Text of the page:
News Column

Findings on Nanopositioning Reported by Investigators at University of Nevada

June 20, 2014



By a News Reporter-Staff News Editor at Science Letter -- Current study results on Nanopositioning have been published. According to news originating from Reno, Nevada, by NewsRx correspondents, research stated, "A novel dual-stage nanopositioner control framework is presented that considers range constraints. Dual-stage nanopositioners are becoming increasingly popular in applications such as scanning probe microscopy due to their unique ability to achieve long-range and high-speed operation."

Our news journalists obtained a quote from the research from the University of Nevada, "The proposed control approach addresses the issue that some precision positioning trajectories are not achievable through existing control schemes. Specifically, short-range, low-speed inputs are typically diverted to the long-range actuator, which coincidentally has lower positioning resolution. This approach then limits the dual-stage nanopositioner's ability to achieve the required positioning resolution that is needed in applications where range and frequency are not inversely correlated (which is a typical, but not always the correct assumption for dual stage systems). The proposed range-based control approach is proposed to overcome the limitations of existing control methods."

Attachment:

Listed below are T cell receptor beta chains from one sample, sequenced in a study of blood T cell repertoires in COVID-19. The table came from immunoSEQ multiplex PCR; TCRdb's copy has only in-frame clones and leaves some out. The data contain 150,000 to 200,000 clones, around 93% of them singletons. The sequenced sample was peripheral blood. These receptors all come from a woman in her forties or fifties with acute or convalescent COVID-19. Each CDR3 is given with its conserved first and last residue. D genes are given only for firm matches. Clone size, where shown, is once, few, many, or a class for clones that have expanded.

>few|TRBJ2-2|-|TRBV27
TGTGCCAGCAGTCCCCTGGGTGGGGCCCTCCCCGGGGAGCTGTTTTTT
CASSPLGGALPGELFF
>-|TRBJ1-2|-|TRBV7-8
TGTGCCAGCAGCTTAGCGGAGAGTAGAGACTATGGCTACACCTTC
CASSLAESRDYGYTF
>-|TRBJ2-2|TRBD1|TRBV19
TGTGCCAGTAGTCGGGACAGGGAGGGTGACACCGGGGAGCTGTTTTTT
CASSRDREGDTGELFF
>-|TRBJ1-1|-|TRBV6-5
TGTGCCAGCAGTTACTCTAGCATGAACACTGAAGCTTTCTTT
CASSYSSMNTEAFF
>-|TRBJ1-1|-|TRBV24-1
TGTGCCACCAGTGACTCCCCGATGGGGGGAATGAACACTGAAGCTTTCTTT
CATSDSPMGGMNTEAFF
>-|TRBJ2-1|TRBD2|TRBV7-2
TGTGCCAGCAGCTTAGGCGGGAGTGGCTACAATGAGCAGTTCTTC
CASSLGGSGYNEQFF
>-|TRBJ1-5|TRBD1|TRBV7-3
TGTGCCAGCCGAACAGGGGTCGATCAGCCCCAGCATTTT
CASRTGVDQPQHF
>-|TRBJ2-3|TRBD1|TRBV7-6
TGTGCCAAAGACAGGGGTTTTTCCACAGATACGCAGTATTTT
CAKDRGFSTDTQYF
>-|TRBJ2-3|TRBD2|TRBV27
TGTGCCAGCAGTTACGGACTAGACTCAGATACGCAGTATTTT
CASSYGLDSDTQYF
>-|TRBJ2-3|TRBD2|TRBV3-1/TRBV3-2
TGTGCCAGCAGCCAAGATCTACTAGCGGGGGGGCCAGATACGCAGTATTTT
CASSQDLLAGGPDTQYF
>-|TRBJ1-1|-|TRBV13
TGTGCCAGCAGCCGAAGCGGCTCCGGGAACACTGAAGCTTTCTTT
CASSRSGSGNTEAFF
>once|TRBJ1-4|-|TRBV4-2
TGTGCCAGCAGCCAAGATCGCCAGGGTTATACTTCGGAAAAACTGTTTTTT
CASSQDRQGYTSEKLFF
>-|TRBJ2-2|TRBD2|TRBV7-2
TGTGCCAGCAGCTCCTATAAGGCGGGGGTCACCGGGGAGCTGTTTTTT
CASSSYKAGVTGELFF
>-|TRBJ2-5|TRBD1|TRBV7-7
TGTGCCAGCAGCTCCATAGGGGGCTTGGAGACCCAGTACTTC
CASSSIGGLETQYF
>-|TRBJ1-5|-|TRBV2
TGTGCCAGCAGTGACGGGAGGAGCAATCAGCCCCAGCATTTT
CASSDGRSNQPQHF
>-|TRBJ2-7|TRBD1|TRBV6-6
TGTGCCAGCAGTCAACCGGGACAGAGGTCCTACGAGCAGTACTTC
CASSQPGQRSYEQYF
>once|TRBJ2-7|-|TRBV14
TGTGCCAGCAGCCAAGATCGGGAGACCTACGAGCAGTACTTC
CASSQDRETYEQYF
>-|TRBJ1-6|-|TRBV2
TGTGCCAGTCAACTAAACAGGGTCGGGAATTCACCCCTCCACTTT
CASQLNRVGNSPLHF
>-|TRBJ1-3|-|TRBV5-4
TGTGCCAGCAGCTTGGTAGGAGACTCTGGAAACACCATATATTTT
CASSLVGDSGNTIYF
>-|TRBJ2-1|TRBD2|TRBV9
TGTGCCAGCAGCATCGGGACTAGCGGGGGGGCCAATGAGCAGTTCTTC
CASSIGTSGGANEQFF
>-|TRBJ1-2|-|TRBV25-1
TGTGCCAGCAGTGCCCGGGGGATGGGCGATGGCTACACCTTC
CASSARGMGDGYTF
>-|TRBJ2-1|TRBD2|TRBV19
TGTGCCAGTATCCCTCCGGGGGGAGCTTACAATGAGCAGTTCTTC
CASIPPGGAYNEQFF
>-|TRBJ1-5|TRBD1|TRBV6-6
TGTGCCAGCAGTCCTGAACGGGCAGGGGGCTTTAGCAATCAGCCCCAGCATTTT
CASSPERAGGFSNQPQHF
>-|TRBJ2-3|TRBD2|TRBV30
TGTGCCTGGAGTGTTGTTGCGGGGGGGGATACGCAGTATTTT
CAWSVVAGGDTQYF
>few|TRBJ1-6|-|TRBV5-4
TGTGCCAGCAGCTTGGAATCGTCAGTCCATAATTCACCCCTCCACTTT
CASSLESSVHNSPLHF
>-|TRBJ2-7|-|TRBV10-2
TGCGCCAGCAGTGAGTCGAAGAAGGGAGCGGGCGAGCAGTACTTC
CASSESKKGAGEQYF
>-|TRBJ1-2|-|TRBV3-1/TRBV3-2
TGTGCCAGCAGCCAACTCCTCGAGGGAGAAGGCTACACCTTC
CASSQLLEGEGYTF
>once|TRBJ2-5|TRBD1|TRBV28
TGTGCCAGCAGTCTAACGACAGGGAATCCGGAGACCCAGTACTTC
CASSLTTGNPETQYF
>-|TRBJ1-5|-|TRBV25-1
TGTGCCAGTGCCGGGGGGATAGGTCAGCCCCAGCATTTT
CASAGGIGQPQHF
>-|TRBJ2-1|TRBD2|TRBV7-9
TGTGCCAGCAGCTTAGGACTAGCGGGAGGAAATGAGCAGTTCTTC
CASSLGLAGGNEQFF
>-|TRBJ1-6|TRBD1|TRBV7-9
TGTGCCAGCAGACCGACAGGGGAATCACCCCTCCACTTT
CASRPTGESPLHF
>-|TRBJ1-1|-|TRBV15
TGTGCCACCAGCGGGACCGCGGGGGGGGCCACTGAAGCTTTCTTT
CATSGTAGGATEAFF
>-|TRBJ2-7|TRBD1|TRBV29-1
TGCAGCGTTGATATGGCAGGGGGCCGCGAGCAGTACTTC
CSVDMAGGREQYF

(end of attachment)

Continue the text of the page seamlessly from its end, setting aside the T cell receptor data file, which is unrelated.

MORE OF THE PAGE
According to the news editors, the research concluded: "Experimental results show that the proposed control strategy is effective."

For more information on this research see: Range-based control of dual-stage nanopositioning systems. Review of Scientific Instruments, 2014;85(4):571-576. Review of Scientific Instruments can be contacted at: Amer Inst Physics, Circulation & Fulfillment Div, 2 Huntington Quadrangle, Ste 1 N O 1, Melville, NY 11747-4501, USA. (American Institute of Physics - www.aip.org/; Review of Scientific Instruments - rsi.aip.org/)

The news correspondents report that additional information may be obtained from G.M. Clayton, University of Nevada, Dept. of Mech Engn, Reno, NV 89557, United States. Additional authors for this research include C.J. Dudley and K.K. Leang (see also Nanopositioning).

Keywords for this news article include: Reno, Nevada, United States, Nanotechnology, Nanopositioning, Emerging Technologies, North and Central America

Our reports deliver fact-based news of research and discoveries from around the world. Copyright 2014, NewsRx LLC


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Source: Science Letter


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